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Re: Why does resolv.conf keep changing?

On Thursday 26 October 2017 11:35:06 Glenn English wrote:

> On Wed, Oct 25, 2017 at 1:06 AM, Michael Stone <mstone@debian.org> 
> > On Mon, Oct 23, 2017 at 08:31:05PM -0400, Gene Heskett wrote:
> >> and made immutable. Particularly is the fact that /etc/resolv.conf
> >> isn't a link to something else but contains:
> >>
> >> nameserver 192.168.XX.1
> >> search  host    dns
> >> domain coyote.den
> >
> > Please stop posting that, it uses incorrect syntax
> The 'search host dns' line? How do you set that order? I couldn't find
> that from a bit of surfing, and I'd like to have name lookups work in
> that order...
That is under the keyword 'search' in the man page, where the confusion 
is about what to put there stems from the rest of that stanza. It obtuse 
and clueless except for a later statement the says search and domain are 
mutually exclusive, using the last option found.

As to what you put in the search line, I haven't a clue. I modified mine 
nameserver 192.168.XX.1
search 	coyote.den  nameserver

And ANAICT it made zero difference as it still Just Works(TM).

Someone else has pointed out that this is actually controlled
by nsswitch.conf, which contains:

# /etc/nsswitch.conf
# Example configuration of GNU Name Service Switch functionality.
# If you have the `glibc-doc-reference' and `info' packages installed, 

# `info libc "Name Service Switch"' for information about this file.

passwd:         compat
group:          compat
shadow:         compat

hosts:          files mdns4_minimal [NOTFOUND=return] dns mdns4
networks:       files

protocols:      db files
services:       db files
ethers:         db files
rpc:            db files

netgroup:       nis

And while I'd not call that man page language swahili, it may be slightly 
better than the  man page for resolv.conf. The operative line above may 
be the "hosts:" line.  I'll leave the study of that man page for those 
search for a solution to a problem they are having. I'll note that the 
debian wheezy supplied file is quite heavily modified when compared to 
the example file in that man page. But no clue as to what problems the 
modifications are intended to fix. There may be more info in the 
ChangeLog.gz for these two files.

I know roughly where those are, but have been up to my eyeballs in a 60 
yo 1kw Gates am radio transmitter the last 2 days, and out of this loop.
The real secret here is that I am of a dying breed in the broadcast 
world, I am one of the folks who actually go on call to fix things like 
transmitters.  Most field engineers just pick up the phone and order a  
new one, for anything from 10G's for a 50 watt nighttime transmitter, to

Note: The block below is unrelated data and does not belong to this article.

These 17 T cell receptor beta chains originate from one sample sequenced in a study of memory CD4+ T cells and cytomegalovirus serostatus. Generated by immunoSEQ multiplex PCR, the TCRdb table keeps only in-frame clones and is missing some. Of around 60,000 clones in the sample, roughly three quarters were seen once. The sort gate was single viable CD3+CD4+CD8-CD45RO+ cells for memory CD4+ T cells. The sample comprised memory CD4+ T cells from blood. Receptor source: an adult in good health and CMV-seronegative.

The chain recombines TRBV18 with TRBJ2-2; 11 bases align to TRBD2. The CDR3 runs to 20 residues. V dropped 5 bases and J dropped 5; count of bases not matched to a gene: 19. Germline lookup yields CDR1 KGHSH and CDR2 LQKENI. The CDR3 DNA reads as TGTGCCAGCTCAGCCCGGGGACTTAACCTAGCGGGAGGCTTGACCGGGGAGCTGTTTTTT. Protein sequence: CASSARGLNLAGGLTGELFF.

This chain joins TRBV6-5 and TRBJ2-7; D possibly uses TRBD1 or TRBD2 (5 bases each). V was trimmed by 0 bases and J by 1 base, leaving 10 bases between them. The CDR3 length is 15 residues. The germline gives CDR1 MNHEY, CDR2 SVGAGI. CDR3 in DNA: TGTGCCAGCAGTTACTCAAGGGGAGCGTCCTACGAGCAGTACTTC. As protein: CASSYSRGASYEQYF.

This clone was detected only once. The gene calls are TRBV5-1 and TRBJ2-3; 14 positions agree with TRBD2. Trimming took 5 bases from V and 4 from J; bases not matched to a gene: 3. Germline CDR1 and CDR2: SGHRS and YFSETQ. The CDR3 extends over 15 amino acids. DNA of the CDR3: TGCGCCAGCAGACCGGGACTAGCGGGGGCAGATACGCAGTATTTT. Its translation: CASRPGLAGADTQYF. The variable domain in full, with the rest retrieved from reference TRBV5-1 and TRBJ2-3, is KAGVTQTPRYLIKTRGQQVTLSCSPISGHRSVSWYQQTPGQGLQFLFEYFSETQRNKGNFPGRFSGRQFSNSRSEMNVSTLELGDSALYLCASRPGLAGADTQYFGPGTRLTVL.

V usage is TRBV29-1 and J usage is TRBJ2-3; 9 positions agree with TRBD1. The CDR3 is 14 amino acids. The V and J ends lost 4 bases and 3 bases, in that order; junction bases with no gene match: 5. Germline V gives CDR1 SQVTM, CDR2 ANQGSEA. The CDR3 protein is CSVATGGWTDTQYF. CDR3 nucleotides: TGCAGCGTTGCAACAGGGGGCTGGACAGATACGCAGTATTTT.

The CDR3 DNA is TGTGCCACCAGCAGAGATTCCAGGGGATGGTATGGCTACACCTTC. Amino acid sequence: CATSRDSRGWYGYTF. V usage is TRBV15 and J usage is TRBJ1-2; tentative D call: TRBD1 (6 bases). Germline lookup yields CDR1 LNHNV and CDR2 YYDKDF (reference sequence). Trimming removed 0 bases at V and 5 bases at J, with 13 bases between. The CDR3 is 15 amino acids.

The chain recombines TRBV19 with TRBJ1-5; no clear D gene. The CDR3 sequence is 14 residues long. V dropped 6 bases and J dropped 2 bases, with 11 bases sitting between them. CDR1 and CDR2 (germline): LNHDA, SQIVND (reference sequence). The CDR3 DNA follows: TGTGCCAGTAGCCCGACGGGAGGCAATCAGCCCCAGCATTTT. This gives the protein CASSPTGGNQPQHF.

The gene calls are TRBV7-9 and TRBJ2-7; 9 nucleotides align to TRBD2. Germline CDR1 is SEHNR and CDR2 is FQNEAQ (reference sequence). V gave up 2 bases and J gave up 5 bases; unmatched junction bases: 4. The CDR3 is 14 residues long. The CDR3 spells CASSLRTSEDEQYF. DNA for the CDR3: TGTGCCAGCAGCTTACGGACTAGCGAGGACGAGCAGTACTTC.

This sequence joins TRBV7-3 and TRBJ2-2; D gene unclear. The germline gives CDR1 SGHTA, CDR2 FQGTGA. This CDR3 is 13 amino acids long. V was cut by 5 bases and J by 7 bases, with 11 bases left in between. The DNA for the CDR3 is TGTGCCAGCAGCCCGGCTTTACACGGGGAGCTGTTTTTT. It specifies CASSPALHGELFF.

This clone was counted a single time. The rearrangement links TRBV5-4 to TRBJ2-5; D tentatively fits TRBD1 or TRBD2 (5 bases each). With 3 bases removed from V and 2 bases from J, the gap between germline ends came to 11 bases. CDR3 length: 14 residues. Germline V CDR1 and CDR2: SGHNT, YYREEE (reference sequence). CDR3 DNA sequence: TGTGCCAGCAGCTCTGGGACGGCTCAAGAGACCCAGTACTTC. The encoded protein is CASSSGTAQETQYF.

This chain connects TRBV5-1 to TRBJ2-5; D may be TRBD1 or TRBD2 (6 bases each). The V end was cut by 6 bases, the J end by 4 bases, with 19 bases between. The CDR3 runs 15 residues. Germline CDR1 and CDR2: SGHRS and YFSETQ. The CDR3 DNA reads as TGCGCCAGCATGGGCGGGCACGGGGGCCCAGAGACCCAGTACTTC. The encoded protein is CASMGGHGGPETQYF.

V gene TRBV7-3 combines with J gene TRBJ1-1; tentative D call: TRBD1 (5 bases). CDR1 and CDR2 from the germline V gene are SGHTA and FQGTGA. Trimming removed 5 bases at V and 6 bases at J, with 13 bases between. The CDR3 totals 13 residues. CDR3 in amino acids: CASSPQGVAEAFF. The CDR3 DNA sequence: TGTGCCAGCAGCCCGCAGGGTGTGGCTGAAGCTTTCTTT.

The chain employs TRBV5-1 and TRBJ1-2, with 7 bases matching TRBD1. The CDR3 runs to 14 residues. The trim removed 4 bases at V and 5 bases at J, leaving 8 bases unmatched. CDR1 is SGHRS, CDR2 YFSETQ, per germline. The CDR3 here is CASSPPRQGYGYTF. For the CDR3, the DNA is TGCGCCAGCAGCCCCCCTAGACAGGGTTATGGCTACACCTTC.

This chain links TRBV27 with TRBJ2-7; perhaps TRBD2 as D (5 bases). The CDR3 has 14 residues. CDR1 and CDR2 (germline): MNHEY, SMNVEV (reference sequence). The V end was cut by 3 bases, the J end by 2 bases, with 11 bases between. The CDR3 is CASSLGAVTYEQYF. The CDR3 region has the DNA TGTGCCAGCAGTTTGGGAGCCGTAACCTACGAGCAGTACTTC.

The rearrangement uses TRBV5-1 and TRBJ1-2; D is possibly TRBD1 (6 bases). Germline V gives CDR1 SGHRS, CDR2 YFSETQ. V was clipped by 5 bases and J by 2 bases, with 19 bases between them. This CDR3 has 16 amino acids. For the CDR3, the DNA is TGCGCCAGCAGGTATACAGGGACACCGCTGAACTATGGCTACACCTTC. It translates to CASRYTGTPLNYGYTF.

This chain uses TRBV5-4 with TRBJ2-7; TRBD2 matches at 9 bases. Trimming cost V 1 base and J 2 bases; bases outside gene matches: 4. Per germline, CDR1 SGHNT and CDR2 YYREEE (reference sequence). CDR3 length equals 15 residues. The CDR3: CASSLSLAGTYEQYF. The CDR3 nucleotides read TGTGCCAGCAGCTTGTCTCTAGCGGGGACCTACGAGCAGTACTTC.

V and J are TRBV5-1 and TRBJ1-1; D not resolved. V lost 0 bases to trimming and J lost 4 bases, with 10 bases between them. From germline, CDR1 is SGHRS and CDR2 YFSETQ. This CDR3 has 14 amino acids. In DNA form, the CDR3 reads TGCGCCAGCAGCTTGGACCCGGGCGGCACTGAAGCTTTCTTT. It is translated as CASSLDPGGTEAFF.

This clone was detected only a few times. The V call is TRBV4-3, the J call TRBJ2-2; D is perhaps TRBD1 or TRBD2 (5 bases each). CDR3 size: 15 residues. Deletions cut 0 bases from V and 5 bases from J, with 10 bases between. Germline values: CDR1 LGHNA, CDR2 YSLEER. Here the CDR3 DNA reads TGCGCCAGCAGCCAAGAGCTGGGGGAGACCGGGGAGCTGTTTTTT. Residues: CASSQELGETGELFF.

a couple million $ for a modern digital tv transmitter.

This one has quite extensive damage to the audio driver pcb brought on by 
it being on a phenolic substrate, and the OEM solder was the same stuff 
RCA used in their TV's circa 1953-54. Darned near pure lead with a need 
to be heated and diluted with more modern, 250F lower melting temp 
solder before it can be removed to gain access to the component lead, 
1/4" of which was bent over, locking it firmly to the board even if the 
solder was melted.

The end result of course is copper traces lifted from the board by the 
excessive heat and loaded with microscopic cracks. I replaced several 
old carbon composition resistors that were way out of tolerance, but the 
final "fix" was a piece of 22 gauge wire connecting the two ends of a 
trace carrying 500 volt on the theory that if the trace was broken 
someplace in the middle, it was now being fed on both sides of the 
break.  And it worked.  That faint thumping you can hear in the 
background, is me pecking on wood for good luck.

A new circuit board has been checked on, it would have to be made, min 
order 3 for around $11,000. So we cobble this one up yet one more time.

But I'm likely both writing swahili to most of you, and boring the whole 
list.  So I'll STFU.

> And Gene,
> Removing all write permissions and setting immutable has stopped
> Comcast from trashing my resolv.conf. This week.

Probably for a good long time I suspect.

> Have you looked to see whether the changes are being done by an alien
> (Comcast) or from inside the host?
> --
> Glenn English

Cheers, Gene Heskett
"There are four boxes to be used in defense of liberty:
 soap, ballot, jury, and ammo. Please use in that order."
-Ed Howdershelt (Author)
Genes Web page <http://geneslinuxbox.net:6309/gene>

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